1/2 cup spring onions - chopped (white and greens separate)
8-10 cloves of garlic - minced
2 tbsp olive oil
2 eggs - beaten
2 tsp baking powder
1 tsp baking soda
salt and black pepper - to taste
4 tbsp basil flakes (adjust amount to suit your taste)
2 tbsp crushed red pepper flakes

Sift the flour, baking powder and baking soda through a sieve. Add the salt, black pepper, herbs, and red pepper flakes. In a pan, add the olive oil, then saute the white prt of the onions and garlic till it starts giving out an aroma. Allow to cool a bit.

In another bowl, beat the eggs to make them fluffy, then add to the sauteed onions/garlic mixture. Combine this with the flour mixture. Slowly add the cottage cheese, mozarella and parmesan, then keep mixing/folding gently as you add milk little by little. Do not overbeat, just mix to combine the ingredients.

Grease 12-muffin pans with non-stick spray. Preheat oven to 350 deg F, then fill the mixture in the muffin pans upto the brim. Bake for 20-25 mins, and not more. Insert a tooth-pick in the center to make sure they are cooked. If the muffin tops look white, tun to broil setting and bake for 15 seconds, not more, or the muffins will get browned (the mistake I did!!)

Once done, allow them to cool on the wire rack. Gently remove from the pan and serve immediately with ketchup or a dipping sauce. Just add a dollop of fresh butter and you can enjoy these cute savoury sun-dried tomato and paneer muffins with your coffee or tea too!!

Related Recipes:
Spinach and Cheese Souffle
Rava Dhokla
Paneer Cutlets

Thursday, October 2, 2008

Flavor Sprays - Great Taste & Zero Calories!

Those who haven't heard of and tried the Flavor Sprays from the award-winning chef David Burkes, you are seriously missing something! When I first read about them, I was intrigued and attracted at the same time - it's such a great idea to use Flavor Sprays which can enhance flavor of anything you eat, without adding tonnes of extra calories that generally go hand-in-hand with indulgent recipes! It is no wonder then, that people have caught up to the Flavor Spray Diet - you can actually eat the healthy food you need, without missing on the great flavor factor! These sprays are safe and contain absolutely no fat, no carbs, calories or cholesterol! They work with any and every type of food - so what are you waiting for? Spray some flavor into your nutritious food, and you can pamper your craving, without gaining any extra pounds or disturbing your diet plan!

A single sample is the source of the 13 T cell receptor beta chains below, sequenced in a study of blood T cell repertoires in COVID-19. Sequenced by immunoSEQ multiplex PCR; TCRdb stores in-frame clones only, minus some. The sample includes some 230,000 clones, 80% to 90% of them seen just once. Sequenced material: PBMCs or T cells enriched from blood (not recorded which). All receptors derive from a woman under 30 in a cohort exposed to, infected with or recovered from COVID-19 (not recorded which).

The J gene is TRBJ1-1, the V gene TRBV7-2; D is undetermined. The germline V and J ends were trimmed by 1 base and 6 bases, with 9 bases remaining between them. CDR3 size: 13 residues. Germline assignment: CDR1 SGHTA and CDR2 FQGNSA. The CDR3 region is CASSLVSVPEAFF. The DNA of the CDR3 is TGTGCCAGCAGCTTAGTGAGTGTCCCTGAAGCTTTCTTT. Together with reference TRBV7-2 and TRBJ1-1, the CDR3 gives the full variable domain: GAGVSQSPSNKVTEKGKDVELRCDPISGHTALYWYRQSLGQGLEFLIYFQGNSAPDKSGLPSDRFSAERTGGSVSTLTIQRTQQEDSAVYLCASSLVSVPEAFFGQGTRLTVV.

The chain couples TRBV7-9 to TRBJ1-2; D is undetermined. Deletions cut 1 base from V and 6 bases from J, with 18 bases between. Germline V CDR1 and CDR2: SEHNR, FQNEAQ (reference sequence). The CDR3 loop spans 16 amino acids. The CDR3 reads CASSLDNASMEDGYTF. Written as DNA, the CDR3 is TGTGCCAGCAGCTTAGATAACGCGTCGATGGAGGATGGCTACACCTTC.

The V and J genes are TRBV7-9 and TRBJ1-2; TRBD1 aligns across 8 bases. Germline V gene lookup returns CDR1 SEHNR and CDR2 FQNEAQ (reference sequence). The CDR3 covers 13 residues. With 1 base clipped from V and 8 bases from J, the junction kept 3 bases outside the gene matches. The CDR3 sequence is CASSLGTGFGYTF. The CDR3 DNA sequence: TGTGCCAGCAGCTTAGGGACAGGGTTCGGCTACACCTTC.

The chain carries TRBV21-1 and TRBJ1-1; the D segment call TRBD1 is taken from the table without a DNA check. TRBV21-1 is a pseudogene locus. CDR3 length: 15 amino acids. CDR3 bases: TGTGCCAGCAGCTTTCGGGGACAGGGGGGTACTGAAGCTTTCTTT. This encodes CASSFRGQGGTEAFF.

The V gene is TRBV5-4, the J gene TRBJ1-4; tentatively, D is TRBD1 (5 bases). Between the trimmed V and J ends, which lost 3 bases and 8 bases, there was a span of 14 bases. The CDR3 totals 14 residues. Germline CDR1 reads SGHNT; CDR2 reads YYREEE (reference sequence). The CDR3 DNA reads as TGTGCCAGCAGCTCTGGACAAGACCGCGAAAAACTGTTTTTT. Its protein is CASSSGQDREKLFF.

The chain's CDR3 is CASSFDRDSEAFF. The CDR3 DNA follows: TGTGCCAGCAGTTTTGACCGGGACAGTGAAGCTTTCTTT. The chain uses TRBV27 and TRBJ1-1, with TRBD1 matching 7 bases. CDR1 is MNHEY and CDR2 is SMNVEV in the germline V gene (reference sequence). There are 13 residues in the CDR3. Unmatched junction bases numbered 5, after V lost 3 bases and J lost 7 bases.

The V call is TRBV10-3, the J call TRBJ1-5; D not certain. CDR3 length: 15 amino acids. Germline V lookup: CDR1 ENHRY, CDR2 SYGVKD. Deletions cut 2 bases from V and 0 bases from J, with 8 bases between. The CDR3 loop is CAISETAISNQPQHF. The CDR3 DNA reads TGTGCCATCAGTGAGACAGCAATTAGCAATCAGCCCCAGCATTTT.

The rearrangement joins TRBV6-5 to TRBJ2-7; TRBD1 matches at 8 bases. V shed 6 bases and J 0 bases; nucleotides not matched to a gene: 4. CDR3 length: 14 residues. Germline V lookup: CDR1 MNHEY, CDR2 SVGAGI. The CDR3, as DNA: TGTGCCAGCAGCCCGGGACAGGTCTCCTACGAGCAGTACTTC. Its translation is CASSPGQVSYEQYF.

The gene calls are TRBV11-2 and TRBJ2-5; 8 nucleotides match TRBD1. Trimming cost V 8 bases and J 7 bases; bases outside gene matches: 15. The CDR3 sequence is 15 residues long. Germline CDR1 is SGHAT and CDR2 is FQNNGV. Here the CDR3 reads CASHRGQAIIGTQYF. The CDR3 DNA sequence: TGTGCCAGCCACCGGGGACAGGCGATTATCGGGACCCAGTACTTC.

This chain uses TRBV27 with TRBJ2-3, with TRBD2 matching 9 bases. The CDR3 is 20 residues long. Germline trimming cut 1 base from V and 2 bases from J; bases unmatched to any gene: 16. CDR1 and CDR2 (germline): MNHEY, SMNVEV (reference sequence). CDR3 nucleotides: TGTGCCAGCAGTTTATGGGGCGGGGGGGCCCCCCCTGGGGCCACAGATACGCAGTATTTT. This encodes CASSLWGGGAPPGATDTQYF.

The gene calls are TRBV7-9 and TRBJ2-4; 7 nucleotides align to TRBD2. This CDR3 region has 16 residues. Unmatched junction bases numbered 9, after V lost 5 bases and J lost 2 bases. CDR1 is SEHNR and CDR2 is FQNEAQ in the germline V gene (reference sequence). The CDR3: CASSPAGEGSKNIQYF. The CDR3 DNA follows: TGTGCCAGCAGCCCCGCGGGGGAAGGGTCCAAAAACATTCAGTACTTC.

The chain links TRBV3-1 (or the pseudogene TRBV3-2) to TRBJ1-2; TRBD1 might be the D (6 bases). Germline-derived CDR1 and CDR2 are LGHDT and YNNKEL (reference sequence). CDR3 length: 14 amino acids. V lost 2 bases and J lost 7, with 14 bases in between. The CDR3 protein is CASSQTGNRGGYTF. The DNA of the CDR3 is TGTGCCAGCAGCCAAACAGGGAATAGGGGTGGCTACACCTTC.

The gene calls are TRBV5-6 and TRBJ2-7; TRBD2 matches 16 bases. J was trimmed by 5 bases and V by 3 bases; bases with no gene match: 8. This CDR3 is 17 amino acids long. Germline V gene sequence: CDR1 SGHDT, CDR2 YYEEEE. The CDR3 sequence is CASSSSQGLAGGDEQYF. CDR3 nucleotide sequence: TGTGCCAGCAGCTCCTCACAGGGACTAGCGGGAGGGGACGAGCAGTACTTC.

David Burke, a renowned chef, restaurateur and cookbook author has introduced a line of zero-calorie Flavor Sprays to enable people to put more flavor into diet food like steamed vegetables, boiled eggs, or plain fruits and turn them into tasty concoctions. These are especially formulated for those who are on a low-calorie diet, so they can still cater to their cravings by trying to assugae them using these calorie-free, fat free, carb-free Flavor Sprays.

Flavor Sprays come in 35 flavors, and range from sweet and savory, both naturally-flavored and a combination of natural and artificial. Anybody on any diet or food plan can use the sprays. Though it was introduced a some time ago, it is only recently that the craze has increased. I watched an episode about these on Food Network, and decided to try a couple flavor bottles myself.

The basic idea of using Flavor Sprays is not to substitute actual fresh ingredients, but only to use it as a zer-calorie flavor enhancer on drab or plain foods. Instead of actual cheese, use Parmesan Spray, instead of Chocolate Sauce, spray 2-3 squirts of Chocolate Truffle flavor and your milk might taste better than before! With innovative flavors to choose from like Bacon, Bleu Cheese, Chocolate Fudge, Banana, Cookies & Cream, Memphis Bbq and many more, you can even combine certain flavors together to add the zing missing from your dish.

However, as exciting as these may sound, they are not real flavors, and hence do not taste as great as the names make them look! I found that I had to spray a lot of Chocolate Truffle on my ice-cream to make it taste even close, but Cookies & Cream in my milk had a stronger taste than Raspberry or Banana; so it really depends on your taste, and also the strength in the Flavor Spray. Perhaps the Memphis BBQ or Teriyaki flavors might provide some variety to plain, skinned chicken and steamed or broiled fish when one has tired of all of the seasoned salts and citrus squeezes. It may also be a good idea to use these with kids, as this way you can give them the taste without all that sugar! Or use it on someone who has high cholesterol and loves Bacon - a dash of spray on eggs is all he may need!

Flavor Sprays are a nice compliment to your diet routine, but they cannot substitute the actual ingredients. As David Burke says himself "The sprays do not compete with a gourmet chef or a balanced diet. Rather, they help in adding flavor to food without adding the fat and calories. They complement well-prepared food and a healthy diet plan." With this in mind, a $5.00 bottle of your favorite Flavor Spray can be enticing to try - I loved my Strawberry Shortcake and Cheesecake flavors; I'd urge you to try one yourself, as you might just find the flavor you were looking for!